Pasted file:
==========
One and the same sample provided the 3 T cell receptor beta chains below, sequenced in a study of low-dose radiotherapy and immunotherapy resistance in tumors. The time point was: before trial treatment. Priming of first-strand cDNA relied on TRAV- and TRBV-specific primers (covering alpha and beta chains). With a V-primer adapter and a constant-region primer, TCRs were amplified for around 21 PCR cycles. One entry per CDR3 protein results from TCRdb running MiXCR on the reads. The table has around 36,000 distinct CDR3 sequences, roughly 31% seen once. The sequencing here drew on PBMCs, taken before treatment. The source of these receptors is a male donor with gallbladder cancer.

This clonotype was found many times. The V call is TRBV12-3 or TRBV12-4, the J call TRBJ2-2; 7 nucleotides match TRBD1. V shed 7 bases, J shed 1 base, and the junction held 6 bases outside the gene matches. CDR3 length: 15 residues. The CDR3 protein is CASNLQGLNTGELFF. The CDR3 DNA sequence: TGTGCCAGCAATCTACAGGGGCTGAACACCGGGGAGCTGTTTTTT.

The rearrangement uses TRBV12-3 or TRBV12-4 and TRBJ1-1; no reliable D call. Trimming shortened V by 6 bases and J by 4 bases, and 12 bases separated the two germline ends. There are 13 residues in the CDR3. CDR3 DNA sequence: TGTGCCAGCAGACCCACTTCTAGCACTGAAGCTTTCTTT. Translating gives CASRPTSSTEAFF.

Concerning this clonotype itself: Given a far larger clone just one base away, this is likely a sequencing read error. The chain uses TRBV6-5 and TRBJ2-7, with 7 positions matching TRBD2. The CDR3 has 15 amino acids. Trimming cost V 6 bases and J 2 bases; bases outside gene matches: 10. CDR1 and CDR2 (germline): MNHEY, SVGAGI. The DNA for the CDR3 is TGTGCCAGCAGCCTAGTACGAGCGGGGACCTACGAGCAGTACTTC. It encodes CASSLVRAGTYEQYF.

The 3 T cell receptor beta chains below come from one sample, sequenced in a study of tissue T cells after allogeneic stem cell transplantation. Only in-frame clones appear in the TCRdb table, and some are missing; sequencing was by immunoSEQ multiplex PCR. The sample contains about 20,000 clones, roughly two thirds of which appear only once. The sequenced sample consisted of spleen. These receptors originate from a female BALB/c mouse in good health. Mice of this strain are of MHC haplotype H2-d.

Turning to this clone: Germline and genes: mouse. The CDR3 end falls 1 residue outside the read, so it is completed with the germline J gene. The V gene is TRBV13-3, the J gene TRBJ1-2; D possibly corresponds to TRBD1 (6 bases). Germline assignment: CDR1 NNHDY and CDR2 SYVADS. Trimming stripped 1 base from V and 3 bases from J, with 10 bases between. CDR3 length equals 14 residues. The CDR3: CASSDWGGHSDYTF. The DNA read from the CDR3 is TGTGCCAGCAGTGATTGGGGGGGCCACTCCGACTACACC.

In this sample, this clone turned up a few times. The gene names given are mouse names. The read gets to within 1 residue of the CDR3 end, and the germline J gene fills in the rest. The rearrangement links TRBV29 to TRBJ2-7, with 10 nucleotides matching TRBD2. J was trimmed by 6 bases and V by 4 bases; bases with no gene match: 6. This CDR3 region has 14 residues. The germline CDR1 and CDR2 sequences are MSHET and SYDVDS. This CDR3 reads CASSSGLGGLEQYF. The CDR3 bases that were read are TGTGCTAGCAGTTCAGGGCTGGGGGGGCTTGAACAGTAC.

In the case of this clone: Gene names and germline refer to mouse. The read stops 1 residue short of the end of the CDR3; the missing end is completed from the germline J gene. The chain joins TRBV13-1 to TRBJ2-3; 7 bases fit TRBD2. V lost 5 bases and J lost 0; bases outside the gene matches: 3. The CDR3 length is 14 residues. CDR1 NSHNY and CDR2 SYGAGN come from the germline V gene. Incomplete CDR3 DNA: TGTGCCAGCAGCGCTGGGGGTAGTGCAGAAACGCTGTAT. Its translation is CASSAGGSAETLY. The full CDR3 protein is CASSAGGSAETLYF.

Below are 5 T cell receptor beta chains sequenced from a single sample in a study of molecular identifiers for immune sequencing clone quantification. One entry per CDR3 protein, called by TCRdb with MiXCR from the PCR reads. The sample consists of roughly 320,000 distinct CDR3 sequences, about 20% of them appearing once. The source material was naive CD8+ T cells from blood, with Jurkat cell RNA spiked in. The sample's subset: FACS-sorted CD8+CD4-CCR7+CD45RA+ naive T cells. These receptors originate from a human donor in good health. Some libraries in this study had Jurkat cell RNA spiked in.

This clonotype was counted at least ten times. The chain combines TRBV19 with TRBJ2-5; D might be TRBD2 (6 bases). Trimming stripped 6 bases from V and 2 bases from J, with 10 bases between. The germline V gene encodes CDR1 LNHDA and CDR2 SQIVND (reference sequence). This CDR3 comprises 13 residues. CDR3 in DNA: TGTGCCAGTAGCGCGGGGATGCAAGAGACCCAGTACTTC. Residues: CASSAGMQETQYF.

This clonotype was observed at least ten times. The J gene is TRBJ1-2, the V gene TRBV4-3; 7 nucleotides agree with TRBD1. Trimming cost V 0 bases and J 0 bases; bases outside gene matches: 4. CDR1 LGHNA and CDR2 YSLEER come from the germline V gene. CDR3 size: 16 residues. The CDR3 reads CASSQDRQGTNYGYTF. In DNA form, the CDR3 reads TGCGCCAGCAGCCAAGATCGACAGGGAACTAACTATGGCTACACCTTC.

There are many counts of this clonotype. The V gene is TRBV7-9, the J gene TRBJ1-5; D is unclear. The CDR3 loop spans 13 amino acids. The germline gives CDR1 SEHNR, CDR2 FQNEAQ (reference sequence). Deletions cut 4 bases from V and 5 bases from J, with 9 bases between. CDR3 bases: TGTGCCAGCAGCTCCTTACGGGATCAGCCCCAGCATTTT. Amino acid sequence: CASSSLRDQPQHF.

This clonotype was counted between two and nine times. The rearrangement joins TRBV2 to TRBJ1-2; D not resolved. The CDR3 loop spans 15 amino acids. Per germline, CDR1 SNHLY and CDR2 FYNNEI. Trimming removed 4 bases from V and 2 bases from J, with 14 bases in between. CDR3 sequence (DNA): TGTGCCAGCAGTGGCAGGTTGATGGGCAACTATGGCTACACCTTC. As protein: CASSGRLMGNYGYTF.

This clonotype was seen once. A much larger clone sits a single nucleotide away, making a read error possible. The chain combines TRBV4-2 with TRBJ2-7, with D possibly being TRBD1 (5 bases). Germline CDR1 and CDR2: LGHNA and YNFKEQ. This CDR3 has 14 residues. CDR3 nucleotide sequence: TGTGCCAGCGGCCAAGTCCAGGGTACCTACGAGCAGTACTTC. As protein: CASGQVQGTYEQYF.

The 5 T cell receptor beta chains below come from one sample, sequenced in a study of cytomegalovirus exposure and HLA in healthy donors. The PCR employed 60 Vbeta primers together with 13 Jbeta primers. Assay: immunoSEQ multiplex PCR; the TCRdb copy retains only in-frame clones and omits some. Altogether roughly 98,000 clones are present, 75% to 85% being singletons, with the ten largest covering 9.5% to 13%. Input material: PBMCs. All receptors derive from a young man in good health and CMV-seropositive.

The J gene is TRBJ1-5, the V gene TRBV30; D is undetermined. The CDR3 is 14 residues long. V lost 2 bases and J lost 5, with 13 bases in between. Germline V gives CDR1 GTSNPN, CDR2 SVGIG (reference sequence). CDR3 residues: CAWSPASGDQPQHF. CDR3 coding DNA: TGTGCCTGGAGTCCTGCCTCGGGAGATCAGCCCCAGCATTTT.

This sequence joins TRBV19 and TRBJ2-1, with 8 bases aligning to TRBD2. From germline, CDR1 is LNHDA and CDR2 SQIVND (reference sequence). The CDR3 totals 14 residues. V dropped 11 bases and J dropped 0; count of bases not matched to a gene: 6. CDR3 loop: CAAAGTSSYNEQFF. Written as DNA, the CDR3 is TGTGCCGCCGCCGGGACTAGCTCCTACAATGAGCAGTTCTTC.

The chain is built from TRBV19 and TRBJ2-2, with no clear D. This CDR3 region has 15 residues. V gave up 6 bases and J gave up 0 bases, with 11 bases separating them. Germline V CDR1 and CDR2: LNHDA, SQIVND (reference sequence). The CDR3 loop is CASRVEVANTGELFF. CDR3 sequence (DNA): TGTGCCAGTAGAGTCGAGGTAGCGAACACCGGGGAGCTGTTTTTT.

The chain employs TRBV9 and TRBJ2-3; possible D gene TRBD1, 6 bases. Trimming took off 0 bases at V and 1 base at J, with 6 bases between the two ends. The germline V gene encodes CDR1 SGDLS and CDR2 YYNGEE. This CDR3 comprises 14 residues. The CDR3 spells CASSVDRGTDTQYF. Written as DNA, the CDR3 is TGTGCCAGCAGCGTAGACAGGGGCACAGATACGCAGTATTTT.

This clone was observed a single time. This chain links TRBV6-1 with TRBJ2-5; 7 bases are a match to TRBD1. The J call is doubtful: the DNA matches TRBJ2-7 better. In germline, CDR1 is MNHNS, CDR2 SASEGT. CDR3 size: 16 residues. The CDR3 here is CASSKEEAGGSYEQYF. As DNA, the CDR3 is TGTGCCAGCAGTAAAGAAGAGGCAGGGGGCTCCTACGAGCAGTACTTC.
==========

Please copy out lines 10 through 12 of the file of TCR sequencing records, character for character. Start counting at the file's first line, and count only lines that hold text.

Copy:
This clonotype was counted at least ten times. The chain combines TRBV19 with TRBJ2-5; D might be TRBD2 (6 bases). Trimming stripped 6 bases from V and 2 bases from J, with 10 bases between. The germline V gene encodes CDR1 LNHDA and CDR2 SQIVND (reference sequence). This CDR3 comprises 13 residues. CDR3 in DNA: TGTGCCAGTAGCGCGGGGATGCAAGAGACCCAGTACTTC. Residues: CASSAGMQETQYF.

This clonotype was observed at least ten times. The J gene is TRBJ1-2, the V gene TRBV4-3; 7 nucleotides agree with TRBD1. Trimming cost V 0 bases and J 0 bases; bases outside gene matches: 4. CDR1 LGHNA and CDR2 YSLEER come from the germline V gene. CDR3 size: 16 residues. The CDR3 reads CASSQDRQGTNYGYTF. In DNA form, the CDR3 reads TGCGCCAGCAGCCAAGATCGACAGGGAACTAACTATGGCTACACCTTC.

There are many counts of this clonotype. The V gene is TRBV7-9, the J gene TRBJ1-5; D is unclear. The CDR3 loop spans 13 amino acids. The germline gives CDR1 SEHNR, CDR2 FQNEAQ (reference sequence). Deletions cut 4 bases from V and 5 bases from J, with 9 bases between. CDR3 bases: TGTGCCAGCAGCTCCTTACGGGATCAGCCCCAGCATTTT. Amino acid sequence: CASSSLRDQPQHF.